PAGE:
April 15, 2010 / 6:40 PM / in 8 years

U.S. remains a church-going nation: study

NEW YORK (Reuters Life!) - Contrary to common belief and despite a sexual abuse scandal that has engulfed the Catholic Church, attendance at churches in the United States has declined only slightly in recent decades.

<p>Parishioners pray during a mass in Whitesville, West Virginia April 6, 2010. REUTERS/Chris Keane</p>

Since the 1970s the number of days Americans of all denominations have gone to services has declined from about 28 to 23 or 24 days a year. But what has changed is the makeup of the congregations -- particularly women, Southerners and Catholics.

“There is a small decline in church attendance over time, but not nearly as large as suggested in popular culture, or even by some social scientists,” said Philip Schwadel, a sociologist at the University of Nebraska-Lincoln, adding there was a moderate decline in the 1990s.

“We are an exception. We attend religious services and hold religious beliefs far more than most people in other well-to-do nations,” he added in an interview.

In research published in the journal Sociology of Religion, Schwadel studied the responses of 41,000 Americans who had answered questions about their religious beliefs and habits.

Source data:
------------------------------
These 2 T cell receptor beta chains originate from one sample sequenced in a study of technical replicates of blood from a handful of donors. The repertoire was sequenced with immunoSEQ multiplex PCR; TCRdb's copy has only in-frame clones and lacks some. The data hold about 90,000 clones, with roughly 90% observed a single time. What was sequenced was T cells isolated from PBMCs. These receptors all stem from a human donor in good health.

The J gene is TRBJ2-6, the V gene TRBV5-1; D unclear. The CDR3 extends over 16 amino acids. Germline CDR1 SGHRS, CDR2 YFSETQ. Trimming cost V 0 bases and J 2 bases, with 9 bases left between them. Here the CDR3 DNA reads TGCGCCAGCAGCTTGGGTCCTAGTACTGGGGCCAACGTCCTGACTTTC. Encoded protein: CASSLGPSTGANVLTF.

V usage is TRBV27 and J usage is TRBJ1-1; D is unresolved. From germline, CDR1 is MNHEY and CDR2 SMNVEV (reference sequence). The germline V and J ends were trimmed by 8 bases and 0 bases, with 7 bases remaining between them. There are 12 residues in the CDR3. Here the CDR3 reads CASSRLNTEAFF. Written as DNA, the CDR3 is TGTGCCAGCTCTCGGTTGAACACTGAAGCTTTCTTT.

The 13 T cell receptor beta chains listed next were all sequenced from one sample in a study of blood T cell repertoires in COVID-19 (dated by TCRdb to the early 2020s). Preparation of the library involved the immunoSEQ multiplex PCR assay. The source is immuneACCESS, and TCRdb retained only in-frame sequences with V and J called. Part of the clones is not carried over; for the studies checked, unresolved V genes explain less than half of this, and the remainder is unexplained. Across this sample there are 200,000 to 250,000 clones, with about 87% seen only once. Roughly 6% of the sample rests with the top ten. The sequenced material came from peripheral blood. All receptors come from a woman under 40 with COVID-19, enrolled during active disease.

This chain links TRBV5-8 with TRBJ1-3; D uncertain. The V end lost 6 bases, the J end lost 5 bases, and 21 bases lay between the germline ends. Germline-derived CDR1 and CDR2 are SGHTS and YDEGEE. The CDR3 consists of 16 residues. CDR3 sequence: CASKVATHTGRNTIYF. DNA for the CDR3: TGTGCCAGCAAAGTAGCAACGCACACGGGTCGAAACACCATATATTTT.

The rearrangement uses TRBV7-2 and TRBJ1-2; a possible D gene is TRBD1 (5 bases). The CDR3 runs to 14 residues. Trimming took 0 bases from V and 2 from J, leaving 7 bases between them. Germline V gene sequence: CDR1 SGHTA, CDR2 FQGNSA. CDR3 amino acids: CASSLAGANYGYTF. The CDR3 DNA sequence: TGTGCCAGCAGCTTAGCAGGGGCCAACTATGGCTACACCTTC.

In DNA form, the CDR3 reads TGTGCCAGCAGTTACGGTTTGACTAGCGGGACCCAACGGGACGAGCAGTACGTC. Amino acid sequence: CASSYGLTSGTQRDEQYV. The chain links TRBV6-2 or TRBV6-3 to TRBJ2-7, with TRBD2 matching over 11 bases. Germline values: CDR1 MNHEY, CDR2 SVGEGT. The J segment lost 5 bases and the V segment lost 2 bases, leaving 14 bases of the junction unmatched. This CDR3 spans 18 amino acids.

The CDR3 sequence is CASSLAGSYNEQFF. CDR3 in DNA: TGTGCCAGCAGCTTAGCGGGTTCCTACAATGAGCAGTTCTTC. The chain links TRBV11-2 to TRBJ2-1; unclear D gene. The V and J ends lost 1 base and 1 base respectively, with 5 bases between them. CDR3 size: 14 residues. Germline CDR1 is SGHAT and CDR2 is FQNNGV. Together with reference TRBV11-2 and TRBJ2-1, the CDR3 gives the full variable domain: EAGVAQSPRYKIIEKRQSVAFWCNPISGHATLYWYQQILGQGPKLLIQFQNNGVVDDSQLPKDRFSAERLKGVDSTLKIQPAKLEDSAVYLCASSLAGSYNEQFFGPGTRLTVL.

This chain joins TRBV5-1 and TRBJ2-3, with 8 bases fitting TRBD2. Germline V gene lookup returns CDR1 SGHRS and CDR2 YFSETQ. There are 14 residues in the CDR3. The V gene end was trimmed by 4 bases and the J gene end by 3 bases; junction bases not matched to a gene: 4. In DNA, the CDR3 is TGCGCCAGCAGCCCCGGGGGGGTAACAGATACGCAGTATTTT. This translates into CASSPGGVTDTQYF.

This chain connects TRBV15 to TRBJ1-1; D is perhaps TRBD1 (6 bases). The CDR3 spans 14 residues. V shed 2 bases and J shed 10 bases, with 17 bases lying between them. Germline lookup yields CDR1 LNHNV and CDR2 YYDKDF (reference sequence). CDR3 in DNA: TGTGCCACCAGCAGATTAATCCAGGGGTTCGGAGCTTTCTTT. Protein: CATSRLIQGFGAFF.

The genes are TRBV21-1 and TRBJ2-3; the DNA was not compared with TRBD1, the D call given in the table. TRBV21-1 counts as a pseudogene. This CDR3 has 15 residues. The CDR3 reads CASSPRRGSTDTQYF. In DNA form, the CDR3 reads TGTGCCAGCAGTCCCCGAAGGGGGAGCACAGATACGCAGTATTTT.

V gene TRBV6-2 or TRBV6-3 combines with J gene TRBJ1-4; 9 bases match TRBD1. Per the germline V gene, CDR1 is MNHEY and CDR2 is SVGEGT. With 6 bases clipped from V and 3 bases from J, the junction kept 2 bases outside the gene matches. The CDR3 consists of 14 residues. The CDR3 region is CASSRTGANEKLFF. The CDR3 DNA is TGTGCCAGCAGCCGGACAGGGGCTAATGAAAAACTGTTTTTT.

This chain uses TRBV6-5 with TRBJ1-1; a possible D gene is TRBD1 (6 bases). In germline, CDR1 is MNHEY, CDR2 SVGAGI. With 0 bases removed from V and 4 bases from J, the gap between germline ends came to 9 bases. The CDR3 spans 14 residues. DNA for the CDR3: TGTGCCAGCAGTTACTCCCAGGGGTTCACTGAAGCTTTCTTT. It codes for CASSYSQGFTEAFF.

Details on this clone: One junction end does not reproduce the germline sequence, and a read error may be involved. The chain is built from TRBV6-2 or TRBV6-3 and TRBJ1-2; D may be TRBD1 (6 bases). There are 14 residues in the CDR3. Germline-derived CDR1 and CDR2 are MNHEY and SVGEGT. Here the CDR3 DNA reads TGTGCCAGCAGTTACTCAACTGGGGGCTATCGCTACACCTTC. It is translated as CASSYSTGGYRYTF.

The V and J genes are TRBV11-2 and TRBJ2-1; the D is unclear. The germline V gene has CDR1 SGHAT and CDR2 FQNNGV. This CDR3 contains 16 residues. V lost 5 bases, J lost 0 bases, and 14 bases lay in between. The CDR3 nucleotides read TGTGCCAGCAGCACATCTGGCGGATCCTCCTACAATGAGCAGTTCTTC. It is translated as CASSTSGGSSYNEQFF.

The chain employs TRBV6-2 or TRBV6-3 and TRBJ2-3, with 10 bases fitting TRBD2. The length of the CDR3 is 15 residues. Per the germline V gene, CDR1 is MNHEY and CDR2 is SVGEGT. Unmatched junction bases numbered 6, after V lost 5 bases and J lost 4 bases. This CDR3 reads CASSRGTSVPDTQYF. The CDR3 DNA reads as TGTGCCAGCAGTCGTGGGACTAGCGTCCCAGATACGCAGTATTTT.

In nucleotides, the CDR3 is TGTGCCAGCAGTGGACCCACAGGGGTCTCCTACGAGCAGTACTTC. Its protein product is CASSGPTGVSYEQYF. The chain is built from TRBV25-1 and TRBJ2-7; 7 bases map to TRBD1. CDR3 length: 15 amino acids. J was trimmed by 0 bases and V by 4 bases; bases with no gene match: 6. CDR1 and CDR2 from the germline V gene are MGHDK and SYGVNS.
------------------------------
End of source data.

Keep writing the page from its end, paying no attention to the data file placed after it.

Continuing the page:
He found that in 1972 Catholics attended church more often than Protestants, women more often than men, and Southerners more often than other Americans.

But by 2006 the gap had closed in all three groups.

<p>Parishioners pray during a mass being celebrated for the coal miners who were killed at St. Joseph's Catholic Church in Whitesville, West Virginia April 6, 2010. REUTERS/Chris Keane</p>

In 1972, Catholics went to church about 18 days more a year than Protestants, but that dropped to just six days more recently. The divide between Southerners and other Americans closed from six to three days and among women and men from 10 to six times a year.

Although the research does not address the cause of the changes, Schwadel suggests it is due to the growing number of minority populations, including Latinos, and the rising education levels among women, whom he says traditionally connected their roles at home to their roles in the church.

“In terms of the Southern affect, I hypothesize it is largely due to immigration because the South and West are by far the fastest growing parts of the United States through immigration, particularly,” Schwadel said.

“This internal migration has probably changed some of the cultural emphasis on religious service attendance in the south.”

The biggest surprise he found was the gap in church attendance between men and women from 1972-2006, when women’s involvement in the workforce increased.

As women’s roles shifted from the home to work and became more similar to men‘s, Schwadel said it is likely behavioral patterns would change, particularly due to time constraints.

“Who has time to go to the additional mid-week religious attendances that many women used to go to?”

Reporting by Patricia Reaney; Editing by Leslie Gevirtz

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